RegExps that don't modify global state?

Steve Fink sphink at gmail.com
Tue Sep 16 22:35:36 PDT 2014


On 09/16/2014 10:13 PM, Jussi Kalliokoski wrote:
> On Wed, Sep 17, 2014 at 3:21 AM, Alex Kocharin <alex at kocharin.ru
> <mailto:alex at kocharin.ru>> wrote:
>
>      
>     What's the advantage of `re.test(str); RegExp.$1` over `let
>     m=re.match(str); m[1]`?
>
>
> Nothing. However, with control structures it removes a lot of awkwardness:
>
> * `if ( /foo:(\d+)/.test(str) && parseInt(RegExp.$1, 10) > 15 ) { ...`
> * `if ( /name: (\w+)/).test(str) ) { var name = RegExp.$1; ...`

Is

  if ((m = /foo:(\d+)/.exec(str)) && parseInt(m[1], 10) > 15) { ... }

so bad? JS assignment is an expression; make use of it. Much better than
Python's refusal to allow such a thing, requiring indentation trees of
doom or hacky workarounds when you just want to case-match a string
against a couple of regexes.

The global state *is* bad, and you don't need turns or parallelism to be
bitten by it.

function f(s) {
  if (s.test(/foo(\d+/)) {
    print("Found in " + formatted(s));
    return RegExp.$1; // Oops! formatted() does a match internally.
  }
}

Global variables are bad. They halfway made sense in Perl, but even the
Perl folks wish they'd been lexical all along.

>
> I personally find this functionality very useful and would be saddened
> if /u which I want to use all of the sudden broke this feature. Say
> what you mean. Unicode flag disabling features to enable parallelism
> is another footnote for WTFJS.
>  
>
>      
>     I assume RegExp["$'"] and RegExp["$`"] are nice to have, I
>     remember them from perl, but never actually used them in javascript.
>      
>      
>     16.09.2014, 23:03, "Andrea Giammarchi"
>     <andrea.giammarchi at gmail.com <mailto:andrea.giammarchi at gmail.com>>:
>>     I personally find the `re.test(str)` case a good reason to keep
>>     further access to `RegExp.$1` and others available instead of
>>     needing to test **and** grab eventually a match (redundant,
>>     slower, etc)
>>      
>>     As mentioned already `/u` will be used by default as soon as
>>     supported; having this implicit opt-out feels very wrong to me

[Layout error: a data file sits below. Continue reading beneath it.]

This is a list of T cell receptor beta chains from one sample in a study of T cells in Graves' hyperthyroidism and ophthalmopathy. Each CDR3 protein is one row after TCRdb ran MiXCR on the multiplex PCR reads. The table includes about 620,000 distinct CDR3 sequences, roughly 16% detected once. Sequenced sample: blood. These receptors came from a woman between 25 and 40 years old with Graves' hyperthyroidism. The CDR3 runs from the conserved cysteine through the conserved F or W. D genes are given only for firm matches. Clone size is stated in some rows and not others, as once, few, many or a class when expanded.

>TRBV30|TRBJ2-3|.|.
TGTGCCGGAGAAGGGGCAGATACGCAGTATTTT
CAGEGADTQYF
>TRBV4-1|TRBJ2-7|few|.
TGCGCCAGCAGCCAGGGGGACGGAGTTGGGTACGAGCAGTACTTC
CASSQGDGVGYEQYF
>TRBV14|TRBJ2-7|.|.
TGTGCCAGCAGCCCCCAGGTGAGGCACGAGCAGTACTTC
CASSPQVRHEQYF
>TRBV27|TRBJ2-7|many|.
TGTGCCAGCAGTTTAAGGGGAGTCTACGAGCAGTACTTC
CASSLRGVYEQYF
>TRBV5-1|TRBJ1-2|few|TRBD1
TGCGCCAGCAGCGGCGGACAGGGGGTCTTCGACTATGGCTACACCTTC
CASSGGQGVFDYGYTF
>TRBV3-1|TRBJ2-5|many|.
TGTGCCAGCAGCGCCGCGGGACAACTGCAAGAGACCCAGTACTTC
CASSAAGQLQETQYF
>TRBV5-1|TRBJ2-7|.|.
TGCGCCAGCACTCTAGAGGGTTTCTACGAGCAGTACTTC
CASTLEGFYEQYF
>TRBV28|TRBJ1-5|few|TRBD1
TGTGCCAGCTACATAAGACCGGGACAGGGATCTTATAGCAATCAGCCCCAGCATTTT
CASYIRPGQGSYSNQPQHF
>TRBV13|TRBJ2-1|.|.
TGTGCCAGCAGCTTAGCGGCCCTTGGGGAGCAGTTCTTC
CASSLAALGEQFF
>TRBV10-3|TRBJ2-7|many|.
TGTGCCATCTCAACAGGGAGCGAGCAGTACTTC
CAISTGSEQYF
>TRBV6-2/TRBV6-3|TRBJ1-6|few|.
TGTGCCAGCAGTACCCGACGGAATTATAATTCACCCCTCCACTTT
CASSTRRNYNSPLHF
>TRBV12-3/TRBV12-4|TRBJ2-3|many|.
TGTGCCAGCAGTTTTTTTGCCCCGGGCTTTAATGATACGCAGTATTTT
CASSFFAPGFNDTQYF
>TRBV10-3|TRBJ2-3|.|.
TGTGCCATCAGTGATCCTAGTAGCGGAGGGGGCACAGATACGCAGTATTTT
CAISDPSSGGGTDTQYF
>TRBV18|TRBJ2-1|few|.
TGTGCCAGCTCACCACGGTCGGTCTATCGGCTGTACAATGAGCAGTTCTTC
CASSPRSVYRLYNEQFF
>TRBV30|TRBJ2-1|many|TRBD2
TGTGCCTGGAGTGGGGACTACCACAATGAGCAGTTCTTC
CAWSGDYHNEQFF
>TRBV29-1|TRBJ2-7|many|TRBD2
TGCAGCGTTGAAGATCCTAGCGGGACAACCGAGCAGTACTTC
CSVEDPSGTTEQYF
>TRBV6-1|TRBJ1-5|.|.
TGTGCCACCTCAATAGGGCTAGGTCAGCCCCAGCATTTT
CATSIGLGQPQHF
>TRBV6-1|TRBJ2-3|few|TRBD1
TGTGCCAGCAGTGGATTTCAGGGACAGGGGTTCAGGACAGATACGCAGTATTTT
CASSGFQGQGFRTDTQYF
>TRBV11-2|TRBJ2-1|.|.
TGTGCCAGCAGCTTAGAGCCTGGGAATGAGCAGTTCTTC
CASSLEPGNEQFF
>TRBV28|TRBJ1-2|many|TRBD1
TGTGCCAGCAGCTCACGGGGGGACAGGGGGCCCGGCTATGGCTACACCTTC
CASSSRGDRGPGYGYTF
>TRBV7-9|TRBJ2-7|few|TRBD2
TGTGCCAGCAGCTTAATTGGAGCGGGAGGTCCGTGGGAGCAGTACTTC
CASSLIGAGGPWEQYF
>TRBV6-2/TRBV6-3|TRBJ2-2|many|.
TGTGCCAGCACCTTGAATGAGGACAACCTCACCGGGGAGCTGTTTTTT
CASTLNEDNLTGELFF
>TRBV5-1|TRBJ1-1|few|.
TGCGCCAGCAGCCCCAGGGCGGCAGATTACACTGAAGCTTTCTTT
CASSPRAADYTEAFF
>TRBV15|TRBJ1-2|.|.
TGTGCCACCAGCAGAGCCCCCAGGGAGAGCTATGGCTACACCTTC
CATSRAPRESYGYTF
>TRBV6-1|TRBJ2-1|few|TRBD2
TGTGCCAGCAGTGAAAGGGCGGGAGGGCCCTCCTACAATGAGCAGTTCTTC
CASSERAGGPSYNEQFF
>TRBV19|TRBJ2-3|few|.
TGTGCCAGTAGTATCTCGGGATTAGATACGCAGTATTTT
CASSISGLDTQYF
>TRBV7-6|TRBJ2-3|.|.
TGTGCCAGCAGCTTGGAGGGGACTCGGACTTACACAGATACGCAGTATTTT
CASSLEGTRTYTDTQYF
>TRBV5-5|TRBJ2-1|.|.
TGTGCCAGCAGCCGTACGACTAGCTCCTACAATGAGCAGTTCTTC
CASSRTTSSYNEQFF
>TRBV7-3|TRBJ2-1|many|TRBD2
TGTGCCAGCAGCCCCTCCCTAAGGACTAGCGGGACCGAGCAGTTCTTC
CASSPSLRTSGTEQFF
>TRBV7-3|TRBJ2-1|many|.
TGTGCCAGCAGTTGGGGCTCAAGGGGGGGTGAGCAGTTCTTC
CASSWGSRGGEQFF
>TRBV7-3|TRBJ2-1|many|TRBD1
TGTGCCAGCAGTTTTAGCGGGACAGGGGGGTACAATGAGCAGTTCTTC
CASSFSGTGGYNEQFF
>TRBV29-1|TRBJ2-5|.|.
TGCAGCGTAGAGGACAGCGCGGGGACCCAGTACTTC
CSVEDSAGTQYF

>>     since `/u` meaning is completely different.
>>      
>>     Moreover, AFAIK JavaScript is single threaded per each EventLoop
>>     so I don't see conflicts possible if parallel execution is
>>     performed elsewhere, where also globals will (will them?) be a
>>     part, as every sandbox/iframe/worker has worked until now.
>>      
>>     I'd personally +1 an explicit opt-out and indifferently accept a
>>     re-opt as modifier such `/us` where `s` would mean stateful (or
>>     any other char would do as long as `RegExp.prototype.test` won't
>>     loose it's purpose and power).
>>      
>>     Regards
>>      
>>     P.S. there's no such thing as RegExp.$0 but RegExp['$&'] will
>>     provide the (probably) intended result
>>     P.S. to know more about RegExp and these proeprties my old slides
>>     from BerlinJS event should do:
>>     http://webreflection.blogspot.co.uk/2012/02/berlin-js-regexp-slides.html
>>
>>     On Tue, Sep 16, 2014 at 7:35 PM, Allen Wirfs-Brock
>>     <allen at wirfs-brock.com <mailto:allen at wirfs-brock.com>> wrote:
>>
>>
>>         On Sep 16, 2014, at 11:16 AM, Domenic Denicola wrote:
>>
>>         > I had a conversation with Jaswanth at JSConf EU that
>>         revealed that RegExps cannot be used in parallel JS because
>>         they modify global state, i.e. `RegExp.$0` and friends.
>>         >
>>         > We were thinking it would be nice to find some way of
>>         getting rid of this wart. One idea would be to bundle the
>>         don't-modify-global-state behavior with the `/u` flag.
>>         Another would be to introduce a new flag to opt-out. The
>>         former is a bit more attractive since people will probably
>>         want to use `/u` all the time anyway. I imagine there might
>>         be other possibilities others can think of.
>>         >
>>         > I also noticed today that the static `RegExp` properties
>>         are not specced, which seems at odds with our new mandate to
>>         at least Annex B-ify the required-for-web-compat stuff.
>>
>>         Yes, they should be in Annex B.  But that means that somebody
>>         needs to write a spec. that defines their behavior.
>>
>>         We could then add that extension to clause 16.1 as being
>>         forbidden for RegExps created with the /u flag.
>>
>>         Allen
>>
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>>
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